GOP Fundraiser Asks to Change Not Guilty Plea on Illegal Donation Charges

A major GOP fundraiser charged in a scandal over a state rare-coin investment asked to change his not guilty pleas Wednesday on separate federal charges that he illegally funneled donations to President Bush's re-election campaign.

Coin dealer Tom Noe's attorney and the U.S. attorney's office jointly filed a request Wednesday asking a federal judge to set a change of plea hearing as soon as possible. The filing did not indicate what the new plea will be.

Noe had denied illegally funneling $45,400 in contributions to President Bush's re-election bid. He is accused of skirting the $2,000 limit on individual contributions by giving money directly or indirectly to 24 friends and associates, who then made the campaign contributions in their own names.

Noe's attorney, Jon Richardson, and the U.S. attorney's office in Toledo did not immediately return messages seeking comment.

Noe also has been charged in state court with stealing at least $1 million of an ill-fated $50 million investment in rare coins that he managed for Ohio's workers' compensation bureau. He has pleaded not guilty in that case.

The investigation into the coin scandal has been a major embarrassment for Republicans, who dominate state politics. It prompted lame-duck Gov. Bob Taft and two former aides pleaded no contest to ethics charges.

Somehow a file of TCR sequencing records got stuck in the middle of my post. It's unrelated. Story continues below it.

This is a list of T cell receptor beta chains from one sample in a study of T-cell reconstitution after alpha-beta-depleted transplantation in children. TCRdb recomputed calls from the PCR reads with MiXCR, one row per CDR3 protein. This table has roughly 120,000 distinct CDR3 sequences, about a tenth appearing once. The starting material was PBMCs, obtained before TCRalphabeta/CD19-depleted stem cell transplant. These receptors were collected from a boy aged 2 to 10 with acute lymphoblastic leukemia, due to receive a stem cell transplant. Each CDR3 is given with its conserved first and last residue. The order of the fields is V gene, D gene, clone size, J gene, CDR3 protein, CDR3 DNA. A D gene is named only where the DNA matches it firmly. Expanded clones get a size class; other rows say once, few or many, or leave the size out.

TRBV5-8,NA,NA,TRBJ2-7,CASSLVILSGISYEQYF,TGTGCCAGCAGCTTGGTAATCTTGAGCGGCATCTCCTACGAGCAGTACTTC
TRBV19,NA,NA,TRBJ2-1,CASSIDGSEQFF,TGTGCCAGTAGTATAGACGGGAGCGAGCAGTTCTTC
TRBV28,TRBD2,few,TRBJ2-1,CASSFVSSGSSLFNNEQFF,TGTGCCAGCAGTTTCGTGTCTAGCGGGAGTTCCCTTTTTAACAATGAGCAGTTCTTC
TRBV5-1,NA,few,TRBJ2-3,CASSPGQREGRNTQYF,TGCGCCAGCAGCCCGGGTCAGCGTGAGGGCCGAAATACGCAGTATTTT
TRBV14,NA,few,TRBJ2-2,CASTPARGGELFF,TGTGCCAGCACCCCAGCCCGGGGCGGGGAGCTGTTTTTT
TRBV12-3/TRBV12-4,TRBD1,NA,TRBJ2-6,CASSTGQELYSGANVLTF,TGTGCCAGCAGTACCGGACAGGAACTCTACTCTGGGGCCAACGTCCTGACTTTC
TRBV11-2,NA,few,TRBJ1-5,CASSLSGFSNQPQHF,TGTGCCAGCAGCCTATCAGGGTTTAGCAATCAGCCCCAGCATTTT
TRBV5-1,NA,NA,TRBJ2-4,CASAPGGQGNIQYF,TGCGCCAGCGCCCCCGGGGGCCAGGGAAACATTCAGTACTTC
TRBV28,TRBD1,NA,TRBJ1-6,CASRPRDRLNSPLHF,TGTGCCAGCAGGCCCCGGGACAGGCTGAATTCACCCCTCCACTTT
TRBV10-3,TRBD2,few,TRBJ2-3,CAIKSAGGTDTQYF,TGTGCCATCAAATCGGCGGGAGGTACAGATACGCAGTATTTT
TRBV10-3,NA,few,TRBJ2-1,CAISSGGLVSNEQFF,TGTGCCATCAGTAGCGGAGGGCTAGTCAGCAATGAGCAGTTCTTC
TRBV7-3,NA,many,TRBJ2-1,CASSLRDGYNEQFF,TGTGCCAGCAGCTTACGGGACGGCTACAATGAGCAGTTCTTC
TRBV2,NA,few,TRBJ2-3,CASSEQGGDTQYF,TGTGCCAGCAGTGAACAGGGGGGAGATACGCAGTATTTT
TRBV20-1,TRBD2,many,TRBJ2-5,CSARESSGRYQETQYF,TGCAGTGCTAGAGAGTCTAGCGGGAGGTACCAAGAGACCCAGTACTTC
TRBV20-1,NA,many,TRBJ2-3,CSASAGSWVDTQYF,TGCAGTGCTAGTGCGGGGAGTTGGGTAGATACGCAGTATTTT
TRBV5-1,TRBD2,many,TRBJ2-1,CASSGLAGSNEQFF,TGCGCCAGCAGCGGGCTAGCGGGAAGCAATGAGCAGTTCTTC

In the fundraising case, federal prosecutors allege that Noe arranged a contribution scheme to fulfill his pledge to raise $50,000 for a Bush fundraiser at a downtown Columbus hotel Oct. 30, 2003. Ohio proved to be the pivotal state in Bush's 2004 re-election.

Noe wrote several checks just under the maximum allowable amount of $2,000 to avoid suspicion, the federal indictment said. All the checks were written in the eight days leading up to the fundraiser.

Federal investigators allege Noe made his friends and associates fill out contribution cards and forms falsely certifying they were making the contributions themselves. Prosecutors say the Bush campaign has cooperated with their investigation.

Noe, who lives in Florida, has been free on bond since he was indicted in October.

If convicted, he faces up to five years in prison on each of three counts and a combined maximum of $950,000 in fines. Those penalties could increase if Noe is found to have used money from the state coin fund to make the campaign donations.